Franciscan are certainly capable of running away with the pool, but there is plenty of talent and experience ready to usurp the top spot if Fatal slip up at all.
May 19, 2017 by Michael Ball in Preview with 0 comments
Ultiworld’s reporting on the Men’s division of the 2017 D-III College Championships is presented by Spin Ultimate; all opinions are those of the author. Please support the brands that make Ultiworld possible and shop at Spin Ultimate!
A rarity for D-III ultimate, every team in Pool B was in attendance at D-III Nationals last year. All of these teams will know what to expect; the veterans have been there before, and they will have their rookies in the right mental space. The nervous excitement that comes with being at Nationals will still be there, of course, but in a much more focused fashion than other pools. This should lead to exciting games played at a high level, with teams trying to out-execute each other rather than capitalize on the sloppiness of their opponents. Let’s take a look at the four teams.
Seeding: B1, Overall #2
Power Ranking: #1
Overall Record: 31-0
Against the Nationals Field: 0-0
In 2015, Franciscan Fatal came into Nationals with an undefeated record; they went on to maintain their perfect season as they won a national championship. In 2017, Fatal again enters the tournament without a loss. Will history repeat itself?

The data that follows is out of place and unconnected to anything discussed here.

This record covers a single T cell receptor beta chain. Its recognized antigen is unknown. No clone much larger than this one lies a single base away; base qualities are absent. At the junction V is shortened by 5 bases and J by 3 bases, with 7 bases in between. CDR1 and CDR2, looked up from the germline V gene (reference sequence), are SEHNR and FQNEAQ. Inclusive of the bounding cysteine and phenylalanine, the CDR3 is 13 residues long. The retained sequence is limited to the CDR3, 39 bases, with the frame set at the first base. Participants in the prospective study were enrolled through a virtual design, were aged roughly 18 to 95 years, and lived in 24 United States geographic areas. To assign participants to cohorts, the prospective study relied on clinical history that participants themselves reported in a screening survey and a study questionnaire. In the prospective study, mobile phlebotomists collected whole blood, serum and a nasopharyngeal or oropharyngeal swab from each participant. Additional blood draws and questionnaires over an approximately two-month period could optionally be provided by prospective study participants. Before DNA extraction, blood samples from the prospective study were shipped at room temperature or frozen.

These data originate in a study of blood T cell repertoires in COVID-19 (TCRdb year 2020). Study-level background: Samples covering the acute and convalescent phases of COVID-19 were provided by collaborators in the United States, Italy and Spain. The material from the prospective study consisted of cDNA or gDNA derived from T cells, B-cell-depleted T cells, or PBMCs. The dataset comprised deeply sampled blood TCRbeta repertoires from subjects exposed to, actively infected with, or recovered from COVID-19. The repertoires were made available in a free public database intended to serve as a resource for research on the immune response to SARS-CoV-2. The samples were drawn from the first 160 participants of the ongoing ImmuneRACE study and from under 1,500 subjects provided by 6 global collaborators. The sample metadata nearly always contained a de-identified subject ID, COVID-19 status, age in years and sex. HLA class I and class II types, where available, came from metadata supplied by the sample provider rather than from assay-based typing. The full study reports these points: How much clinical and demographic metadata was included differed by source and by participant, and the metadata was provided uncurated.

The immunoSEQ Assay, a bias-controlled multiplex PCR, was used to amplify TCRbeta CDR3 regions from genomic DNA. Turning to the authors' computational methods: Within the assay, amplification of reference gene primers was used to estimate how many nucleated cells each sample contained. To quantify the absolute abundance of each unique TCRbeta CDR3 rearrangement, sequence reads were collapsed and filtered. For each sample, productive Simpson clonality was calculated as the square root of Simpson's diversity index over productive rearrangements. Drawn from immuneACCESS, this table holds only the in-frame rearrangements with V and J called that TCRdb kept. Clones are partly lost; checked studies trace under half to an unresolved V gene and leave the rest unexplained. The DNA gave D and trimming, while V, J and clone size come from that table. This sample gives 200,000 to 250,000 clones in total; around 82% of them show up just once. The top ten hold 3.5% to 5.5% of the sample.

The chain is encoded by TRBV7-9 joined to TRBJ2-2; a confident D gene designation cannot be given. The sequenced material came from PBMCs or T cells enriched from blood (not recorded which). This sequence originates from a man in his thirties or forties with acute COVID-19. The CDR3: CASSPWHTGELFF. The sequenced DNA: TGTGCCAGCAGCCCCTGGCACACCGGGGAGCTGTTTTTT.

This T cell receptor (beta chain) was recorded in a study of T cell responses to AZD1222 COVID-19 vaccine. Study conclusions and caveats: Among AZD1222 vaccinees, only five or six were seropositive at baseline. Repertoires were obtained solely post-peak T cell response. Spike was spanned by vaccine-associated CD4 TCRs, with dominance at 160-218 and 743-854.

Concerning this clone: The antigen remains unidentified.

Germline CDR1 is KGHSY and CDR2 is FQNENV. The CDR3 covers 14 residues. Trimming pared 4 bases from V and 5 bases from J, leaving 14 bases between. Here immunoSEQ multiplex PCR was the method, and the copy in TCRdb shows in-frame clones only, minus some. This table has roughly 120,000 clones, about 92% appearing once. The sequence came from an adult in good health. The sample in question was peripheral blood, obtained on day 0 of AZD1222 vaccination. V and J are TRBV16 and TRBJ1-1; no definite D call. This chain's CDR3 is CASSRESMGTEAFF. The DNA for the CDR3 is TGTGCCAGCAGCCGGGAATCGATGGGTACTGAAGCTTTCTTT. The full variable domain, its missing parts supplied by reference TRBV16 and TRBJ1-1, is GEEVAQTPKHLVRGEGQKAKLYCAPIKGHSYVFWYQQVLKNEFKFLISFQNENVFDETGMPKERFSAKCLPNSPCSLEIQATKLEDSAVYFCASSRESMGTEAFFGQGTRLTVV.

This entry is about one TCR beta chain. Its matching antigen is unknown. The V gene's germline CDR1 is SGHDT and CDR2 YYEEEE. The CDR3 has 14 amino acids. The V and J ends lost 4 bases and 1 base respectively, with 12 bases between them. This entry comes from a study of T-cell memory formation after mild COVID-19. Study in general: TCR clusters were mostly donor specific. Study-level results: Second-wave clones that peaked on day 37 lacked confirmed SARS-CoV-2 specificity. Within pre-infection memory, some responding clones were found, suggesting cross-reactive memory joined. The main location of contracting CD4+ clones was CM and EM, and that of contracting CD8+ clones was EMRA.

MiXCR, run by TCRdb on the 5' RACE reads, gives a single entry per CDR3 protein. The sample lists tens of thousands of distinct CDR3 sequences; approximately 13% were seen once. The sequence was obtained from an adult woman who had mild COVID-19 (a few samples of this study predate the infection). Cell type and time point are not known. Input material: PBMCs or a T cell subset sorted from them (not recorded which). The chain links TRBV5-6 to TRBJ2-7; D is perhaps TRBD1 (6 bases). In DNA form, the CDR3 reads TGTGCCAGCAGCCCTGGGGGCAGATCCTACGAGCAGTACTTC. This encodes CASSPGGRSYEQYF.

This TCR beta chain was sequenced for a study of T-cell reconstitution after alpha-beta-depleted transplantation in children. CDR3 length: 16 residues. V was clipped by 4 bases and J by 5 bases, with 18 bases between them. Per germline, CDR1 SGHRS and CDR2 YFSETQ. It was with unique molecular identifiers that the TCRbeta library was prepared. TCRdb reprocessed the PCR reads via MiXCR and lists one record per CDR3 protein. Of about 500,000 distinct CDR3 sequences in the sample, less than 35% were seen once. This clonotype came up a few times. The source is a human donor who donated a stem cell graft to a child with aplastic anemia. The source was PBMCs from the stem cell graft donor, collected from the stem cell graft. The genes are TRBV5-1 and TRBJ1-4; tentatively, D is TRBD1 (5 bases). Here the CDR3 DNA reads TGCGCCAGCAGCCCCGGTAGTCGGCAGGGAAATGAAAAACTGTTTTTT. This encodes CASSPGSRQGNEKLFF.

Franciscan will certainly hope so. Beyond the desire that all teams have to win a national championship, Fatal is operating under the additional pressure of knowing that this will likely be their last chance at winning it all for a few years. Franciscan’s core of Dom Schuster, Stephen Babcock, JP Bort, and Jay Ratajzcak are all playing in their final season for Fatal. While Franciscan boasts talent throughout their entire roster, these four undoubtedly take Fatal to a championship-caliber team.
The most noteworthy name from this group, and one you’ve heard from us before, is Dom Schuster. A finalist for the inaugural Donovan Award, Schuster has made his presence felt since his freshman year. His poise with the disc in the national championship game in 2015 was the foundation for Fatal’s success, and he’s only improved as a thrower since then. In one of the most impressive individual performances we’ve seen this year in all of college ultimate, Schuster threw 12 assists in Fatal’s victory over Ohio in the finals of CWRUL. Having graduated a year early as a junior, this will be Schuster’s last dance with Franciscan; expect him to go out shooting.
But don’t be mistaken: Fatal is much more than a one man show. Babcock, Bort, and Ratajzcak are all fantastic players who would start on any team in the division. Franciscan’s D-line is filled with athletes to get the disc and attack the deep space for Schuster’s hucks, highlighted by rookies James Downs and Louis Heisler. “James has a gear that is superhuman,” said Fatal’s assistant coach Ian Gill. “Louis is the athlete-turned-ultimate player that any coach would love to have, with speed and hops.”
With a superstar Donovan finalist in Schuster and a loaded roster behind him, Fatal is primed to not only win the pool, but to make a run at a national championship.
Colorado College Wasabi